This podcast features reflections on educative experiences which inspire conversations and ideas relating to being “censored for relevance.” Educators should be reading and having conversations about social networking websites like MySpace, yet some school districts ban all access to MySpace as well as any website (including this blog) which even mentions the word. When authoritarian organizations and regimes censor relevant voices speaking out about issues that matter, whether in school districts or nations like China, we should be concerned as educators and citizens.

Program Length: 11 min, 29 sec
File size: 2.8 MB

Podcast 16 April 2006(Click here to listen to this podcast)

Show notes for this podcast include:

  1. The original “Censored for Relevance” blog post with comments
  2. “Censored for Relevance” blog post on TechLearning with comments
  3. My website on MySpace: “Opening the Door”
  4. “The Tank Man” – A PBS special and website
  5. WikiPedia entry with photos about The Tank Man
  6. “Almost a Revolution: The Story of a Chinese Student’s Journey from Boyhood to Leadership in Tiananmen” by Shen Tong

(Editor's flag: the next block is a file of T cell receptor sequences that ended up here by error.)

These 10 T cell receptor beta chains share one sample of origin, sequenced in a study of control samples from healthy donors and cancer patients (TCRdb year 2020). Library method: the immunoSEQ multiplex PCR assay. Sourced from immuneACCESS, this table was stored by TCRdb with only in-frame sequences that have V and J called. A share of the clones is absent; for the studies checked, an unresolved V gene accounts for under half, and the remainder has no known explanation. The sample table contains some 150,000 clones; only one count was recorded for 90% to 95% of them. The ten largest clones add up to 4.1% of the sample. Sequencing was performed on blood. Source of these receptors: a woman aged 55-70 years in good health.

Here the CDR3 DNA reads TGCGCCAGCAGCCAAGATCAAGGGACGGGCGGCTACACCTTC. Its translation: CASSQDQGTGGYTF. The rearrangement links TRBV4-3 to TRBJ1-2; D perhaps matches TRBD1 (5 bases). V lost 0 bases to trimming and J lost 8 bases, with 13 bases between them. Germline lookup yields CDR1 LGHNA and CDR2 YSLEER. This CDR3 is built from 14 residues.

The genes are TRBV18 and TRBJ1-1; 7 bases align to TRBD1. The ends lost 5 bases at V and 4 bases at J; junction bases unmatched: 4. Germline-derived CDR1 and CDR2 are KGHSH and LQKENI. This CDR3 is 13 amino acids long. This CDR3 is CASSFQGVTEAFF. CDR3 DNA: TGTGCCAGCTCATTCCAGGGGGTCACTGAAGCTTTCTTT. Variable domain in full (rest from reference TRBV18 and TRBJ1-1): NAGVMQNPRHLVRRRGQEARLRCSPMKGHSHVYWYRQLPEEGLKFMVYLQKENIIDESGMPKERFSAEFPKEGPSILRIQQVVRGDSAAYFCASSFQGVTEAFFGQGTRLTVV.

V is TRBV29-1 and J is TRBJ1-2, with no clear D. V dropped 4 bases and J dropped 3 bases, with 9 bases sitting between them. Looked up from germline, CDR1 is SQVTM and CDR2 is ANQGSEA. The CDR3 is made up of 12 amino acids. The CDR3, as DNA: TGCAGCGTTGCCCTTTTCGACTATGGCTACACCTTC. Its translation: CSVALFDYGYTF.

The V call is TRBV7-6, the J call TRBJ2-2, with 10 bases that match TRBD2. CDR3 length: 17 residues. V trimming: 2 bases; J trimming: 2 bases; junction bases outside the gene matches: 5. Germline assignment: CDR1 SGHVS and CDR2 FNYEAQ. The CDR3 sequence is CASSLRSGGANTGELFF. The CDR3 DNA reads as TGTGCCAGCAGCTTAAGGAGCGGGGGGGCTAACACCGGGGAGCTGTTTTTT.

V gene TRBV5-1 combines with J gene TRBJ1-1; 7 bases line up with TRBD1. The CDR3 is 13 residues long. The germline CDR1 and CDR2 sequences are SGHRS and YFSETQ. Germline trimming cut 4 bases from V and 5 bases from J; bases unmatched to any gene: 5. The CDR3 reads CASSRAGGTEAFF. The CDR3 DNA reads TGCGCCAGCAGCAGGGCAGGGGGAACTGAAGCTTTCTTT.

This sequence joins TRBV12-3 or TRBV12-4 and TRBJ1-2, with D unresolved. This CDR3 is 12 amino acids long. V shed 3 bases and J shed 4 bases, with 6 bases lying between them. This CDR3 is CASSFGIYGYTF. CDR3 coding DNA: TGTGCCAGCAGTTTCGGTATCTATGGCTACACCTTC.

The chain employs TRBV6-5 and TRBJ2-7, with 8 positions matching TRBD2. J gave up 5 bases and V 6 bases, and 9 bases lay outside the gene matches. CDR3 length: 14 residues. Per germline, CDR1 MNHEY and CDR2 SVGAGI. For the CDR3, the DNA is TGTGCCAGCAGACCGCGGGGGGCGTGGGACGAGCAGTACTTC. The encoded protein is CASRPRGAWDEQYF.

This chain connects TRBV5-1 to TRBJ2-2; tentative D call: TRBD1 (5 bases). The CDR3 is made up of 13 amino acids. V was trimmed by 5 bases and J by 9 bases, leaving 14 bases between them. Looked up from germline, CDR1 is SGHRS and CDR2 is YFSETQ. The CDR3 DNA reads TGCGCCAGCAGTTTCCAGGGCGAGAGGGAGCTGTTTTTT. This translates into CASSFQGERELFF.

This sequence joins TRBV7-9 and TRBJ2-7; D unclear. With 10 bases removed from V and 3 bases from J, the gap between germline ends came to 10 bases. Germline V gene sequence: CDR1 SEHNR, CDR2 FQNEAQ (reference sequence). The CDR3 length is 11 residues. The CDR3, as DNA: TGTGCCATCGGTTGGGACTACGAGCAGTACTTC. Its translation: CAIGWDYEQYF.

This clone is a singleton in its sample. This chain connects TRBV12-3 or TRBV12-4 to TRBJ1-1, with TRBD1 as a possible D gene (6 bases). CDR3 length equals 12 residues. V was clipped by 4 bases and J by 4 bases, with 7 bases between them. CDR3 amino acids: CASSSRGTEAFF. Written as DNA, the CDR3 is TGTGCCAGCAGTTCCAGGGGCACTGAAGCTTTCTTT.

7. “Cultural Literacy: What Every American Needs to Know” by E.D. Hirsch
  8. “The Meanings of Global Citizenship” from UBC Podcasts
  9. The Universal Declaration of Human Rights
  10. Proxy paths for circumventing Internet filters and blocks
  11. “The Great Firewall of China: Internet Companies Censor Material at Chinese Government’s Request” by DemocracyNow.org
  12. PBS roundtable on “The Struggle to Control Information” in China
  13. The Global Voices Internet and Blogging Project
  14. Free Hao Wu (Imprisoned Chinese blogger)
  15. Miguel Guhlin’s thoughts on these issues in his post, “Powerful Beyond Measure”

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